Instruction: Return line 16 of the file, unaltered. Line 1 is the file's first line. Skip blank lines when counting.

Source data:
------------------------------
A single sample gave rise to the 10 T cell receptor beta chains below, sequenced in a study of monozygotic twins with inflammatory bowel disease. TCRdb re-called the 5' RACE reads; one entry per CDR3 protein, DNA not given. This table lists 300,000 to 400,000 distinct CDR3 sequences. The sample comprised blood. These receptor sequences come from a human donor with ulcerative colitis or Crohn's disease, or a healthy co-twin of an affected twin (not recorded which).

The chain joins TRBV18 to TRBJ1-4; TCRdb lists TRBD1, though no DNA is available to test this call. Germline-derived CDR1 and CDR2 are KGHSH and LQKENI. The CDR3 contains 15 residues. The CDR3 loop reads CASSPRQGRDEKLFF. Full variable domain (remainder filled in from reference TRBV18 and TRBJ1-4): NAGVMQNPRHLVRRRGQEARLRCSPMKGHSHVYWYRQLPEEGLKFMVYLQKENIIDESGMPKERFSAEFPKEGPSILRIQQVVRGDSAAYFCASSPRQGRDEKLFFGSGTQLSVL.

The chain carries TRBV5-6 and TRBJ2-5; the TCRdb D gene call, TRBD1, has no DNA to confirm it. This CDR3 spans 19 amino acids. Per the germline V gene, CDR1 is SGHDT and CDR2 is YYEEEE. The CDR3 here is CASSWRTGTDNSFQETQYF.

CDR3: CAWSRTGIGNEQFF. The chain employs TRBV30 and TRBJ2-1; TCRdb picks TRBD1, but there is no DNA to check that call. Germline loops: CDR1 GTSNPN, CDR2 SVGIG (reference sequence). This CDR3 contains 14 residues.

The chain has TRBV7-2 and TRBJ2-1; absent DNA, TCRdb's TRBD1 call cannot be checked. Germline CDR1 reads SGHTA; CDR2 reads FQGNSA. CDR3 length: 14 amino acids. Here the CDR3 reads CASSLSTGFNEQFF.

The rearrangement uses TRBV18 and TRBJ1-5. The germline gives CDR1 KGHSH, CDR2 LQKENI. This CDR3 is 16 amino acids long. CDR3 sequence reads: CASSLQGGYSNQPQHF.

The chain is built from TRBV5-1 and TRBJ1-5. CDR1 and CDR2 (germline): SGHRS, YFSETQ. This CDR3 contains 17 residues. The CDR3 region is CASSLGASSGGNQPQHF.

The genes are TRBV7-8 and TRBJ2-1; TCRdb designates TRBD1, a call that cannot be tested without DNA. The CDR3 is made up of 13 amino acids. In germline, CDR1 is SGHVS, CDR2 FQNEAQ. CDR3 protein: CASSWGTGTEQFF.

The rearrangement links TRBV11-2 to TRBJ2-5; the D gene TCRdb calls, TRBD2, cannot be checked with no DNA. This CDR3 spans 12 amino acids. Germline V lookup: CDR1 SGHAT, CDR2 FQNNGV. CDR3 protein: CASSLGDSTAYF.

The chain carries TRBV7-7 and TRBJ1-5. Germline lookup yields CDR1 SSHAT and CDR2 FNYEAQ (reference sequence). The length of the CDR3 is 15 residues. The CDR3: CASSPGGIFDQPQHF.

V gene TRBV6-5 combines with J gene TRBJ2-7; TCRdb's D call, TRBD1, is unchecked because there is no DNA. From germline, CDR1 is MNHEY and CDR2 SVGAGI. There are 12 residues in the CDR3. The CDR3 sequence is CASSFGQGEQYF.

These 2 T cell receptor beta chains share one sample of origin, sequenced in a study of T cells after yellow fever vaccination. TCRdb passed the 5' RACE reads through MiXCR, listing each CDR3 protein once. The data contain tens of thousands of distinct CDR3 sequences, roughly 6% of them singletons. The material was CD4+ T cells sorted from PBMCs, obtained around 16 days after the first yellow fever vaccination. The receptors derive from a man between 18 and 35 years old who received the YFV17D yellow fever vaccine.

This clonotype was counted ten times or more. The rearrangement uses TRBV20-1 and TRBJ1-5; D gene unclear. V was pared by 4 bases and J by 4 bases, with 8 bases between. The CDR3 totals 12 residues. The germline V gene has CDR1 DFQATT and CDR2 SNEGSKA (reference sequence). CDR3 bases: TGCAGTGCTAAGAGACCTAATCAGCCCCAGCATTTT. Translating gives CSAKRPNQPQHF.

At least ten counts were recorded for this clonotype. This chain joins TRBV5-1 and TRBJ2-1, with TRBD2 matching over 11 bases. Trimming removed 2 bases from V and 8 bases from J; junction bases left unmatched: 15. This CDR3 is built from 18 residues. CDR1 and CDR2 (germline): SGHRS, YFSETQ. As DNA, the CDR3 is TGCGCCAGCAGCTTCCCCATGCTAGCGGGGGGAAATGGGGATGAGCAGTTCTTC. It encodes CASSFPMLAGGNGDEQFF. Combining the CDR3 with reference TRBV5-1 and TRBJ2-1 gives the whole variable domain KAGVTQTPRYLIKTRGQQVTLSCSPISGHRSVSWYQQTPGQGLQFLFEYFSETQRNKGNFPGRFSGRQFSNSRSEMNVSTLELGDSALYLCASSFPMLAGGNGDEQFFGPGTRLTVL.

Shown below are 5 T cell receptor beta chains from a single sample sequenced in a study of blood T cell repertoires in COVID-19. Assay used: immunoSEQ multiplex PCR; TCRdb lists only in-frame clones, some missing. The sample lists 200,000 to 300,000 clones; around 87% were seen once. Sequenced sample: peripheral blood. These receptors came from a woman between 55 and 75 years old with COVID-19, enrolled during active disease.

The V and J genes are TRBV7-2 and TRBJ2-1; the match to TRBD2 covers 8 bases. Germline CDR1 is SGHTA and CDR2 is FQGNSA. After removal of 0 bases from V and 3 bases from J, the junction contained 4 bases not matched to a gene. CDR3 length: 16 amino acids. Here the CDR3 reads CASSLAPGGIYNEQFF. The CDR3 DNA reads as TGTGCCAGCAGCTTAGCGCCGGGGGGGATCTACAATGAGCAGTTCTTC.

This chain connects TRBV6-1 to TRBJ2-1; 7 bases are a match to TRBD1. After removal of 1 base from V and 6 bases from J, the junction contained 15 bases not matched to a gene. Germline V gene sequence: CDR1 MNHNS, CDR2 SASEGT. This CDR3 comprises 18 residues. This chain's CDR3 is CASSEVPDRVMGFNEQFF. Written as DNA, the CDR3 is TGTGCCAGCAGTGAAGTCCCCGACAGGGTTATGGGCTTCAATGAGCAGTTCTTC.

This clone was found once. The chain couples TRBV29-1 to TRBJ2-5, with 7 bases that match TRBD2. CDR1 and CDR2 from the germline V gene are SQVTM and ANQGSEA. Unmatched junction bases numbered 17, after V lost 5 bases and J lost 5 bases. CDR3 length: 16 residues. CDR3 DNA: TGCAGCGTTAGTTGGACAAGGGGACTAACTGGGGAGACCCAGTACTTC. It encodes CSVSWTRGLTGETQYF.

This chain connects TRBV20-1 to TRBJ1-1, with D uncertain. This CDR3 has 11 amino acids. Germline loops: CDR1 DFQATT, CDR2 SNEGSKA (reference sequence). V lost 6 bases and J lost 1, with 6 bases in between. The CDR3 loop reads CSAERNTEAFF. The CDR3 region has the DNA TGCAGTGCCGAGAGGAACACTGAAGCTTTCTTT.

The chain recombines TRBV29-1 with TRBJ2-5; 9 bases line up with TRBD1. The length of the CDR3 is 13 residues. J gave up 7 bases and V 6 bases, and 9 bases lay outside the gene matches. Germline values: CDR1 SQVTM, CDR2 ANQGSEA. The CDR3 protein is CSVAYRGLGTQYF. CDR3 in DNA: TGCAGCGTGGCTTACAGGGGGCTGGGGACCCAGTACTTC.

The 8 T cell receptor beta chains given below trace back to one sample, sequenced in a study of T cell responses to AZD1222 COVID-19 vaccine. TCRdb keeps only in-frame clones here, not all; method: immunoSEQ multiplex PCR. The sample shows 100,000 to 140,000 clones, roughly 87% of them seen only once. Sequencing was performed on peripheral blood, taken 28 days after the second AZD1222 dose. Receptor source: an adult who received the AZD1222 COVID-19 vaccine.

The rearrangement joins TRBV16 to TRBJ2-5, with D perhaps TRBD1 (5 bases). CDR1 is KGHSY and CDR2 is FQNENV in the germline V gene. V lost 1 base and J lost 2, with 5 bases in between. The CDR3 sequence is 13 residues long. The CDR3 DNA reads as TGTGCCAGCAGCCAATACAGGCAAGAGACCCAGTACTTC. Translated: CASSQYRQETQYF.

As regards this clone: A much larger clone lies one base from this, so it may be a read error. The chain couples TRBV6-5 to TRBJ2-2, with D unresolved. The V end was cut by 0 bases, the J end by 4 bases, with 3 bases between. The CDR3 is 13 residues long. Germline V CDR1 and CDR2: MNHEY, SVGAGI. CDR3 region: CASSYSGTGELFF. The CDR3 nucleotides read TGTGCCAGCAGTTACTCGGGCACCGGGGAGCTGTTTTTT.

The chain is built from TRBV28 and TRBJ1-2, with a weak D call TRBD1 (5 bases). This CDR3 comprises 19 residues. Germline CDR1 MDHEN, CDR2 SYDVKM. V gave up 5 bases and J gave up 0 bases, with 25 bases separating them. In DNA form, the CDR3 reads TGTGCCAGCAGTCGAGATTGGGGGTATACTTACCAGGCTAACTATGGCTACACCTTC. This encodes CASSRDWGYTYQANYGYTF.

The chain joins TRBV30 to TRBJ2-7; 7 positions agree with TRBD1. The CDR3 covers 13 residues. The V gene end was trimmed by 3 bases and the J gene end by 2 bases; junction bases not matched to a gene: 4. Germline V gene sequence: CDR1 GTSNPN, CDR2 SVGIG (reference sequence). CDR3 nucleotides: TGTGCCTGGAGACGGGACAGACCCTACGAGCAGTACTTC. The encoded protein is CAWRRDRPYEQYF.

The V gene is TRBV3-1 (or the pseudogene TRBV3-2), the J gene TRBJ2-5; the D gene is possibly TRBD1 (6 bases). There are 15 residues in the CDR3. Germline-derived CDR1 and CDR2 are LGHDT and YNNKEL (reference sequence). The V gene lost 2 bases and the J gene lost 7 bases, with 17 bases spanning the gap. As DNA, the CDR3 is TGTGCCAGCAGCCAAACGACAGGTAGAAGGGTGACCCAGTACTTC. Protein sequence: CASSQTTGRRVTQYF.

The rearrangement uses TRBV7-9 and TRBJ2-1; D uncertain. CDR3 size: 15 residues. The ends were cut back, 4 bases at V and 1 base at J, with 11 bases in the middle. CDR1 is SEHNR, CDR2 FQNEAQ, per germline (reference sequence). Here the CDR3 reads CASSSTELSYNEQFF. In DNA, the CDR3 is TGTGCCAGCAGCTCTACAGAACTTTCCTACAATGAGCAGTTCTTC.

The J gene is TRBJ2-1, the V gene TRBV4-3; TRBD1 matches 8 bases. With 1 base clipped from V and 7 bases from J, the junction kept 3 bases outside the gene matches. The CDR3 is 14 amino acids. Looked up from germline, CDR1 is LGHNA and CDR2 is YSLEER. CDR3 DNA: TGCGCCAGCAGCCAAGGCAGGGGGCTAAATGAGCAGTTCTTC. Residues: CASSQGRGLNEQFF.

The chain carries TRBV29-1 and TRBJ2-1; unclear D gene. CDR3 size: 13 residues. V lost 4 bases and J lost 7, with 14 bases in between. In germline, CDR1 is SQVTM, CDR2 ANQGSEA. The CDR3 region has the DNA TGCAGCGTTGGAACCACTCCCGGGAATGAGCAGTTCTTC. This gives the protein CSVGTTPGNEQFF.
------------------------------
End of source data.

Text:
The V and J genes are TRBV7-2 and TRBJ2-1; the match to TRBD2 covers 8 bases. Germline CDR1 is SGHTA and CDR2 is FQGNSA. After removal of 0 bases from V and 3 bases from J, the junction contained 4 bases not matched to a gene. CDR3 length: 16 amino acids. Here the CDR3 reads CASSLAPGGIYNEQFF. The CDR3 DNA reads as TGTGCCAGCAGCTTAGCGCCGGGGGGGATCTACAATGAGCAGTTCTTC.